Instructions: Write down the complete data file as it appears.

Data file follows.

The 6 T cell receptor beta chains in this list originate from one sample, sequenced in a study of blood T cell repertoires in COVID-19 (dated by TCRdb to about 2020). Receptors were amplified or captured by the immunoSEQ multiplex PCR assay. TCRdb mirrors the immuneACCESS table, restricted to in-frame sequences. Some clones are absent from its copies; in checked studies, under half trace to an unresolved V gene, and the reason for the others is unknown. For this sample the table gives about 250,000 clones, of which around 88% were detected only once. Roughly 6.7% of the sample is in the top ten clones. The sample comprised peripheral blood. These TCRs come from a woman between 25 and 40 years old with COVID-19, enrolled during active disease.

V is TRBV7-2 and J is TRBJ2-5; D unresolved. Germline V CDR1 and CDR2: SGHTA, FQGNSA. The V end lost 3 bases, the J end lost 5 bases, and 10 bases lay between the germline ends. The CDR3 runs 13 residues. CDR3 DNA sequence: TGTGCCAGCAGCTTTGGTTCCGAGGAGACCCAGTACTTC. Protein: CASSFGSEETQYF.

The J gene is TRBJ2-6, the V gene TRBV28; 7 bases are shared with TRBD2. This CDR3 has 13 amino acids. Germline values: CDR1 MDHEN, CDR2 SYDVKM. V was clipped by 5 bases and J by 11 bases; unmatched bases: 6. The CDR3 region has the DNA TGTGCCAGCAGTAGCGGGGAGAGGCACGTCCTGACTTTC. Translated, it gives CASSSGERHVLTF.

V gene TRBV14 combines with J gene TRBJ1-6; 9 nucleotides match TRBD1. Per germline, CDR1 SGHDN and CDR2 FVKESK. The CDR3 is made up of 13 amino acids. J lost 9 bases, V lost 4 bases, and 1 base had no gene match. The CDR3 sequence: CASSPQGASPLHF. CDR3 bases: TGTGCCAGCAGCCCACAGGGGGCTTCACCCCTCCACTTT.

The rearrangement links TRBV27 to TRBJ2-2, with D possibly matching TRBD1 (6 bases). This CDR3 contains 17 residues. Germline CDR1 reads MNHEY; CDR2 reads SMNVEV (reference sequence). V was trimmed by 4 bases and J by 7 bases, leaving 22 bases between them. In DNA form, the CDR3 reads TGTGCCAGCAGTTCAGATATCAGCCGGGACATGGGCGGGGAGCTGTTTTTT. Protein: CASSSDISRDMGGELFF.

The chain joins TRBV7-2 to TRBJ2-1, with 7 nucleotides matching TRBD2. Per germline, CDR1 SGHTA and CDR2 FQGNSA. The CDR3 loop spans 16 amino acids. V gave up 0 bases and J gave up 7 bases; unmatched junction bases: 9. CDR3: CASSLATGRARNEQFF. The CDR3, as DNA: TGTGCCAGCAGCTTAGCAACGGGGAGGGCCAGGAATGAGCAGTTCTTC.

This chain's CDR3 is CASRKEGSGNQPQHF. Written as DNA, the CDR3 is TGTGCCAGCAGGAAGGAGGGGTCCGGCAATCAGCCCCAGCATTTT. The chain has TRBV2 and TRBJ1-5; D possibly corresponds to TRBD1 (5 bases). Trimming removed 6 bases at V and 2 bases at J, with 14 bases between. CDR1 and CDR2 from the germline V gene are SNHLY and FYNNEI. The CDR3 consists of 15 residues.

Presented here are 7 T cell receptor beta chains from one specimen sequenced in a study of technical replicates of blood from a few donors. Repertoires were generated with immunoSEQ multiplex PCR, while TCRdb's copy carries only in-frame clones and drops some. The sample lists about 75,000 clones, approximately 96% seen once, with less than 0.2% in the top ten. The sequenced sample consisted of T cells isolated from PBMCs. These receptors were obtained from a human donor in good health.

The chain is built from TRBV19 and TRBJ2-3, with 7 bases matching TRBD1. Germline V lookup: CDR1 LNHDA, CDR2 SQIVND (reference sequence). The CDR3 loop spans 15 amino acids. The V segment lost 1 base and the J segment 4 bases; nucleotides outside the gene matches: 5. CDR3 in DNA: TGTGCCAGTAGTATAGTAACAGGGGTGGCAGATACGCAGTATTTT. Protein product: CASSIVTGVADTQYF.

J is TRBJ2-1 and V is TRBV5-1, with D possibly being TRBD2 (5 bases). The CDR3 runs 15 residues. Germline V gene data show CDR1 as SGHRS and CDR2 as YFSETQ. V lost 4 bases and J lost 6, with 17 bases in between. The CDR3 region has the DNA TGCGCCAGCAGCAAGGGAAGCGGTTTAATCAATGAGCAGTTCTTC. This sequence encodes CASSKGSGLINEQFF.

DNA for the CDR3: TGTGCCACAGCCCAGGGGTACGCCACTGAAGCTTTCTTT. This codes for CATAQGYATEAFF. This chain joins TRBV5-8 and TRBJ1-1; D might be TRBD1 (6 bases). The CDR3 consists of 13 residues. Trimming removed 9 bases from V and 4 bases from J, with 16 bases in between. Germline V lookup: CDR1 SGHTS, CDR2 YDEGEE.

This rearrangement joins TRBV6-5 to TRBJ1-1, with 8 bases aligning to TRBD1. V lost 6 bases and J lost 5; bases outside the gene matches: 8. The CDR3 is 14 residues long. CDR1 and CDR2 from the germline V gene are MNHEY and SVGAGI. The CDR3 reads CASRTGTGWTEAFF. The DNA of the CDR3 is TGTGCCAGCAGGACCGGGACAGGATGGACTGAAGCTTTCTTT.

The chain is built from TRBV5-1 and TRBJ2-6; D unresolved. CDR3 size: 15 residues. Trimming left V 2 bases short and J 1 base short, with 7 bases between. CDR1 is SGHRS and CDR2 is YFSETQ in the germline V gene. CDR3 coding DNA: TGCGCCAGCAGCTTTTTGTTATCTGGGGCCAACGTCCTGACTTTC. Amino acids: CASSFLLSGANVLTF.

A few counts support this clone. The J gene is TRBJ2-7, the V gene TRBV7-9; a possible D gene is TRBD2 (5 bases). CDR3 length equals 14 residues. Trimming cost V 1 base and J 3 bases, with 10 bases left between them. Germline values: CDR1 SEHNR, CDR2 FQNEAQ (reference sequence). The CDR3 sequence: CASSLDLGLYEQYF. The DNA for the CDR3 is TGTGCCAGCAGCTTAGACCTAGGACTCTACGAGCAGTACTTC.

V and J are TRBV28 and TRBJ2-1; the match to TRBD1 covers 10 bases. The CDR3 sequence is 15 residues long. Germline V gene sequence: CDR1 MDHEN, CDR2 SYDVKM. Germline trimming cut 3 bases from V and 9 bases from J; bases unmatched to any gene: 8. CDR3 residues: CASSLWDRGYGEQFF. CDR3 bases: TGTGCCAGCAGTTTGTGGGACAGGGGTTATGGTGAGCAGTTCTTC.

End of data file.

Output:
The 6 T cell receptor beta chains in this list originate from one sample, sequenced in a study of blood T cell repertoires in COVID-19 (dated by TCRdb to about 2020). Receptors were amplified or captured by the immunoSEQ multiplex PCR assay. TCRdb mirrors the immuneACCESS table, restricted to in-frame sequences. Some clones are absent from its copies; in checked studies, under half trace to an unresolved V gene, and the reason for the others is unknown. For this sample the table gives about 250,000 clones, of which around 88% were detected only once. Roughly 6.7% of the sample is in the top ten clones. The sample comprised peripheral blood. These TCRs come from a woman between 25 and 40 years old with COVID-19, enrolled during active disease.

V is TRBV7-2 and J is TRBJ2-5; D unresolved. Germline V CDR1 and CDR2: SGHTA, FQGNSA. The V end lost 3 bases, the J end lost 5 bases, and 10 bases lay between the germline ends. The CDR3 runs 13 residues. CDR3 DNA sequence: TGTGCCAGCAGCTTTGGTTCCGAGGAGACCCAGTACTTC. Protein: CASSFGSEETQYF.

The J gene is TRBJ2-6, the V gene TRBV28; 7 bases are shared with TRBD2. This CDR3 has 13 amino acids. Germline values: CDR1 MDHEN, CDR2 SYDVKM. V was clipped by 5 bases and J by 11 bases; unmatched bases: 6. The CDR3 region has the DNA TGTGCCAGCAGTAGCGGGGAGAGGCACGTCCTGACTTTC. Translated, it gives CASSSGERHVLTF.

V gene TRBV14 combines with J gene TRBJ1-6; 9 nucleotides match TRBD1. Per germline, CDR1 SGHDN and CDR2 FVKESK. The CDR3 is made up of 13 amino acids. J lost 9 bases, V lost 4 bases, and 1 base had no gene match. The CDR3 sequence: CASSPQGASPLHF. CDR3 bases: TGTGCCAGCAGCCCACAGGGGGCTTCACCCCTCCACTTT.

The rearrangement links TRBV27 to TRBJ2-2, with D possibly matching TRBD1 (6 bases). This CDR3 contains 17 residues. Germline CDR1 reads MNHEY; CDR2 reads SMNVEV (reference sequence). V was trimmed by 4 bases and J by 7 bases, leaving 22 bases between them. In DNA form, the CDR3 reads TGTGCCAGCAGTTCAGATATCAGCCGGGACATGGGCGGGGAGCTGTTTTTT. Protein: CASSSDISRDMGGELFF.

The chain joins TRBV7-2 to TRBJ2-1, with 7 nucleotides matching TRBD2. Per germline, CDR1 SGHTA and CDR2 FQGNSA. The CDR3 loop spans 16 amino acids. V gave up 0 bases and J gave up 7 bases; unmatched junction bases: 9. CDR3: CASSLATGRARNEQFF. The CDR3, as DNA: TGTGCCAGCAGCTTAGCAACGGGGAGGGCCAGGAATGAGCAGTTCTTC.

This chain's CDR3 is CASRKEGSGNQPQHF. Written as DNA, the CDR3 is TGTGCCAGCAGGAAGGAGGGGTCCGGCAATCAGCCCCAGCATTTT. The chain has TRBV2 and TRBJ1-5; D possibly corresponds to TRBD1 (5 bases). Trimming removed 6 bases at V and 2 bases at J, with 14 bases between. CDR1 and CDR2 from the germline V gene are SNHLY and FYNNEI. The CDR3 consists of 15 residues.

Presented here are 7 T cell receptor beta chains from one specimen sequenced in a study of technical replicates of blood from a few donors. Repertoires were generated with immunoSEQ multiplex PCR, while TCRdb's copy carries only in-frame clones and drops some. The sample lists about 75,000 clones, approximately 96% seen once, with less than 0.2% in the top ten. The sequenced sample consisted of T cells isolated from PBMCs. These receptors were obtained from a human donor in good health.

The chain is built from TRBV19 and TRBJ2-3, with 7 bases matching TRBD1. Germline V lookup: CDR1 LNHDA, CDR2 SQIVND (reference sequence). The CDR3 loop spans 15 amino acids. The V segment lost 1 base and the J segment 4 bases; nucleotides outside the gene matches: 5. CDR3 in DNA: TGTGCCAGTAGTATAGTAACAGGGGTGGCAGATACGCAGTATTTT. Protein product: CASSIVTGVADTQYF.

J is TRBJ2-1 and V is TRBV5-1, with D possibly being TRBD2 (5 bases). The CDR3 runs 15 residues. Germline V gene data show CDR1 as SGHRS and CDR2 as YFSETQ. V lost 4 bases and J lost 6, with 17 bases in between. The CDR3 region has the DNA TGCGCCAGCAGCAAGGGAAGCGGTTTAATCAATGAGCAGTTCTTC. This sequence encodes CASSKGSGLINEQFF.

DNA for the CDR3: TGTGCCACAGCCCAGGGGTACGCCACTGAAGCTTTCTTT. This codes for CATAQGYATEAFF. This chain joins TRBV5-8 and TRBJ1-1; D might be TRBD1 (6 bases). The CDR3 consists of 13 residues. Trimming removed 9 bases from V and 4 bases from J, with 16 bases in between. Germline V lookup: CDR1 SGHTS, CDR2 YDEGEE.

This rearrangement joins TRBV6-5 to TRBJ1-1, with 8 bases aligning to TRBD1. V lost 6 bases and J lost 5; bases outside the gene matches: 8. The CDR3 is 14 residues long. CDR1 and CDR2 from the germline V gene are MNHEY and SVGAGI. The CDR3 reads CASRTGTGWTEAFF. The DNA of the CDR3 is TGTGCCAGCAGGACCGGGACAGGATGGACTGAAGCTTTCTTT.

The chain is built from TRBV5-1 and TRBJ2-6; D unresolved. CDR3 size: 15 residues. Trimming left V 2 bases short and J 1 base short, with 7 bases between. CDR1 is SGHRS and CDR2 is YFSETQ in the germline V gene. CDR3 coding DNA: TGCGCCAGCAGCTTTTTGTTATCTGGGGCCAACGTCCTGACTTTC. Amino acids: CASSFLLSGANVLTF.

A few counts support this clone. The J gene is TRBJ2-7, the V gene TRBV7-9; a possible D gene is TRBD2 (5 bases). CDR3 length equals 14 residues. Trimming cost V 1 base and J 3 bases, with 10 bases left between them. Germline values: CDR1 SEHNR, CDR2 FQNEAQ (reference sequence). The CDR3 sequence: CASSLDLGLYEQYF. The DNA for the CDR3 is TGTGCCAGCAGCTTAGACCTAGGACTCTACGAGCAGTACTTC.

V and J are TRBV28 and TRBJ2-1; the match to TRBD1 covers 10 bases. The CDR3 sequence is 15 residues long. Germline V gene sequence: CDR1 MDHEN, CDR2 SYDVKM. Germline trimming cut 3 bases from V and 9 bases from J; bases unmatched to any gene: 8. CDR3 residues: CASSLWDRGYGEQFF. CDR3 bases: TGTGCCAGCAGTTTGTGGGACAGGGGTTATGGTGAGCAGTTCTTC.